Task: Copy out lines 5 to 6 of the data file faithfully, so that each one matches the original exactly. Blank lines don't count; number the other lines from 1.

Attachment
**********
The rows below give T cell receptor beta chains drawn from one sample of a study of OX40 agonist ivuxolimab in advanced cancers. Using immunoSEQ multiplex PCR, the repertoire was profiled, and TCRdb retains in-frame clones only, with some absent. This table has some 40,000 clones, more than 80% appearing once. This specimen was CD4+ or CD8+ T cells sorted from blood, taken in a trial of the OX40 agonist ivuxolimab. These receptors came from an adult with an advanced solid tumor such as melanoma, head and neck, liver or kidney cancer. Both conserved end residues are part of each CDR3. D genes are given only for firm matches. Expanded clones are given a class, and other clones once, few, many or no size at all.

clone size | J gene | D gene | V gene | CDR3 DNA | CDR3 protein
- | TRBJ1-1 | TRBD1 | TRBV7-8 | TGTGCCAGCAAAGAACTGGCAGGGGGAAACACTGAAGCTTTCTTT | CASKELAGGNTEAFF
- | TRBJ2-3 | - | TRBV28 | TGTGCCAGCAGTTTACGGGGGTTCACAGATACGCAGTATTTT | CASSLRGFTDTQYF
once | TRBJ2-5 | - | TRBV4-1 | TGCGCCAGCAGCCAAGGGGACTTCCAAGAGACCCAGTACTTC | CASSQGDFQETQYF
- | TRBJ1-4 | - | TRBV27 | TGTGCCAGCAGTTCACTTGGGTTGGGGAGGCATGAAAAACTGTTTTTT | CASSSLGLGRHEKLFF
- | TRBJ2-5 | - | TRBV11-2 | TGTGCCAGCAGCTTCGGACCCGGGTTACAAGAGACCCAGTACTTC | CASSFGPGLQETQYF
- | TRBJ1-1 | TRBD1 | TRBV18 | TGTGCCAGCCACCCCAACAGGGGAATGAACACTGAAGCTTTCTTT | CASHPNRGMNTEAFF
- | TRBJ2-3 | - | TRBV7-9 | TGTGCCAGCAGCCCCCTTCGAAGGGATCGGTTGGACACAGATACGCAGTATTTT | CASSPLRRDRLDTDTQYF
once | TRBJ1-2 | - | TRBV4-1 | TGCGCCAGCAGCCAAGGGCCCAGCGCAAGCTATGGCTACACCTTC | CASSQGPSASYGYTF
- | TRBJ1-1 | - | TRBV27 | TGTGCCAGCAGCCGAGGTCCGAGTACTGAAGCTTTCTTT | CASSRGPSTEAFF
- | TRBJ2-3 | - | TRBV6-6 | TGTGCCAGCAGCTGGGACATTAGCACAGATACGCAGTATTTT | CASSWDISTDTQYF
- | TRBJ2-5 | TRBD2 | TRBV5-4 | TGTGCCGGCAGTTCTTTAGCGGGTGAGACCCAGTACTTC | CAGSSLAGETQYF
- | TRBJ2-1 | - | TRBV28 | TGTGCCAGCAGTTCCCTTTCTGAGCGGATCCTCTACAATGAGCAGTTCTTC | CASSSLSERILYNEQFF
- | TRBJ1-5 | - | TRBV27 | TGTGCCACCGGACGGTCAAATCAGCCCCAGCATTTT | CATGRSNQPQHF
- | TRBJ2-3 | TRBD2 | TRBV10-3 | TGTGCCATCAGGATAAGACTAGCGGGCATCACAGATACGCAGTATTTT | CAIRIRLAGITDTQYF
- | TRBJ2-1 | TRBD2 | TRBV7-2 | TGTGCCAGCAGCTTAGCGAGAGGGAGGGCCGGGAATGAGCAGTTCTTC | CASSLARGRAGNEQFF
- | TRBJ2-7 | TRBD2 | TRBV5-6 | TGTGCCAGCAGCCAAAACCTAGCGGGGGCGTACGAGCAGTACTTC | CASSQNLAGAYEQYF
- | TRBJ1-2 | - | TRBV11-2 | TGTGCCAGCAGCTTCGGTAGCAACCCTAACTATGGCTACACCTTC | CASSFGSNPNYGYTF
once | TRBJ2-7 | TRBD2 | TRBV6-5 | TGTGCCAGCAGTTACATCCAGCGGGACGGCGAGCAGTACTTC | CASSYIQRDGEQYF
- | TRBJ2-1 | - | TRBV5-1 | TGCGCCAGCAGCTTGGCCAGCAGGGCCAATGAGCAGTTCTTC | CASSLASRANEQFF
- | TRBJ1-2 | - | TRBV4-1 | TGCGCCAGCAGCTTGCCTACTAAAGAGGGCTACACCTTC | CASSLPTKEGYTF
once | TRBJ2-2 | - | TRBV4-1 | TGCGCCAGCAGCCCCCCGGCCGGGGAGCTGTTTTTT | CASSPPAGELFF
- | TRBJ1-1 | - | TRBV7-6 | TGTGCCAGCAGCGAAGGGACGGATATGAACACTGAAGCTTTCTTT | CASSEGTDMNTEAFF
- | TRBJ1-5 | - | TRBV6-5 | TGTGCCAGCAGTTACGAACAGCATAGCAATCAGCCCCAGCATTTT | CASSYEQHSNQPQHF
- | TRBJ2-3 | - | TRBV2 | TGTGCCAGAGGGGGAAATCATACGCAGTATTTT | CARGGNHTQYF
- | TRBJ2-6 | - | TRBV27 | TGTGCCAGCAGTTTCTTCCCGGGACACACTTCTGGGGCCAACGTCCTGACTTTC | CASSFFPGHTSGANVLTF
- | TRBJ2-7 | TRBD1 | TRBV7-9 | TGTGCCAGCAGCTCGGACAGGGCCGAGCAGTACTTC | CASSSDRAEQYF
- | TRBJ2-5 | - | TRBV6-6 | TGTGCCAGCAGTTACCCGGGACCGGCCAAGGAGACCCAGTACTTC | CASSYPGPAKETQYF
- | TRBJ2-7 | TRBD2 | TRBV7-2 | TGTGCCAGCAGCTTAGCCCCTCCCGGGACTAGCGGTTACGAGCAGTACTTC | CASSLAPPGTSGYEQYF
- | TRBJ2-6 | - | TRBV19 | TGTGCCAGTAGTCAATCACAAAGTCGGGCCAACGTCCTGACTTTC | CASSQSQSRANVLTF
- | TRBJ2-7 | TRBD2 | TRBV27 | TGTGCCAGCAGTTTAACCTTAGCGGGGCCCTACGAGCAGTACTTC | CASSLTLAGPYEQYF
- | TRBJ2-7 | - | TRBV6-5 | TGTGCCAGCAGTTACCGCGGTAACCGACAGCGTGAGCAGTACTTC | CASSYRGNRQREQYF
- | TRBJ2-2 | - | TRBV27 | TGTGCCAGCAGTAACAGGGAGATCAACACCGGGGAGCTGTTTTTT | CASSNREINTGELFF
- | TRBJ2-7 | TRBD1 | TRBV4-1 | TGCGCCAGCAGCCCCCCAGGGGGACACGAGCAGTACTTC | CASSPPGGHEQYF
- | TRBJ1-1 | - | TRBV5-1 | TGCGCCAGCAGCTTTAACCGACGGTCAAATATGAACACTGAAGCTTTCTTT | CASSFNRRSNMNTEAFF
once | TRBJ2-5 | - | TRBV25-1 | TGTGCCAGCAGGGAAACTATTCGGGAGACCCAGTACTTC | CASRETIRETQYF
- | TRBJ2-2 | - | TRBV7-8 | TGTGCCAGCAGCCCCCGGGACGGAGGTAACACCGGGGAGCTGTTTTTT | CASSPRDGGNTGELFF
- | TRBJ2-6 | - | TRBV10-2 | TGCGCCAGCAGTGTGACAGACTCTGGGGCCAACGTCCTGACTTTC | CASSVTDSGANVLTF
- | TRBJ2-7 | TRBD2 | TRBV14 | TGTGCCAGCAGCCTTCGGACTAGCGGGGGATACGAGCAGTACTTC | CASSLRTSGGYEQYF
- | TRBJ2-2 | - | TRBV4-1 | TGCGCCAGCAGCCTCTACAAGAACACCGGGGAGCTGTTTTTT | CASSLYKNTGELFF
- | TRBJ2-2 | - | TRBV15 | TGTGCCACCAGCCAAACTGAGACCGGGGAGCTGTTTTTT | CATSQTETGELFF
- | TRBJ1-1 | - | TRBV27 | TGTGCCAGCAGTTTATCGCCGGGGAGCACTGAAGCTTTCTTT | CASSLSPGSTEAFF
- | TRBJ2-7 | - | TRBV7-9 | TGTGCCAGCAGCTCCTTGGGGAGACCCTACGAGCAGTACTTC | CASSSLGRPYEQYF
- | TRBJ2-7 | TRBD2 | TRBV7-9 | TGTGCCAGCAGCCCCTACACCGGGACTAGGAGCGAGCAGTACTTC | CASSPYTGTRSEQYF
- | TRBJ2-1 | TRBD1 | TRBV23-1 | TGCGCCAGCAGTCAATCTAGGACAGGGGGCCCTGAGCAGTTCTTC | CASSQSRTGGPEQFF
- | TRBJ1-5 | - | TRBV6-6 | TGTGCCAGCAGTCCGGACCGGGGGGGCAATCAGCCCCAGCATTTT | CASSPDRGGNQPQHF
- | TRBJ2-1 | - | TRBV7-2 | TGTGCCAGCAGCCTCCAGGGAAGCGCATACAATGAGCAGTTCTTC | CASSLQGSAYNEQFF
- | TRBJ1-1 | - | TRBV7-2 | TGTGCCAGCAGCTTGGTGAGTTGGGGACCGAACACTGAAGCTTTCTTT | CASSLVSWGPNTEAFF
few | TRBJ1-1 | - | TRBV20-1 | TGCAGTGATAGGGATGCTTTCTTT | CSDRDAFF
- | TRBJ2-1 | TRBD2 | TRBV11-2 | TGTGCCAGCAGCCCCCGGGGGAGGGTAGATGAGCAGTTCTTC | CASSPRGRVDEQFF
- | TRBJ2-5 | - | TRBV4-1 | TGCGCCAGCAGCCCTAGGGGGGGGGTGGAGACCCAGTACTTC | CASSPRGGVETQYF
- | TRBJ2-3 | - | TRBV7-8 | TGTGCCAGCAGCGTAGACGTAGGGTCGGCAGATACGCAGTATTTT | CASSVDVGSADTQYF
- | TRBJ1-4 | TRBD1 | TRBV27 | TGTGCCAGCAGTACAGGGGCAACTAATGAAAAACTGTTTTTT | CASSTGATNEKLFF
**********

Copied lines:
once | TRBJ2-5 | - | TRBV4-1 | TGCGCCAGCAGCCAAGGGGACTTCCAAGAGACCCAGTACTTC | CASSQGDFQETQYF
- | TRBJ1-4 | - | TRBV27 | TGTGCCAGCAGTTCACTTGGGTTGGGGAGGCATGAAAAACTGTTTTTT | CASSSLGLGRHEKLFF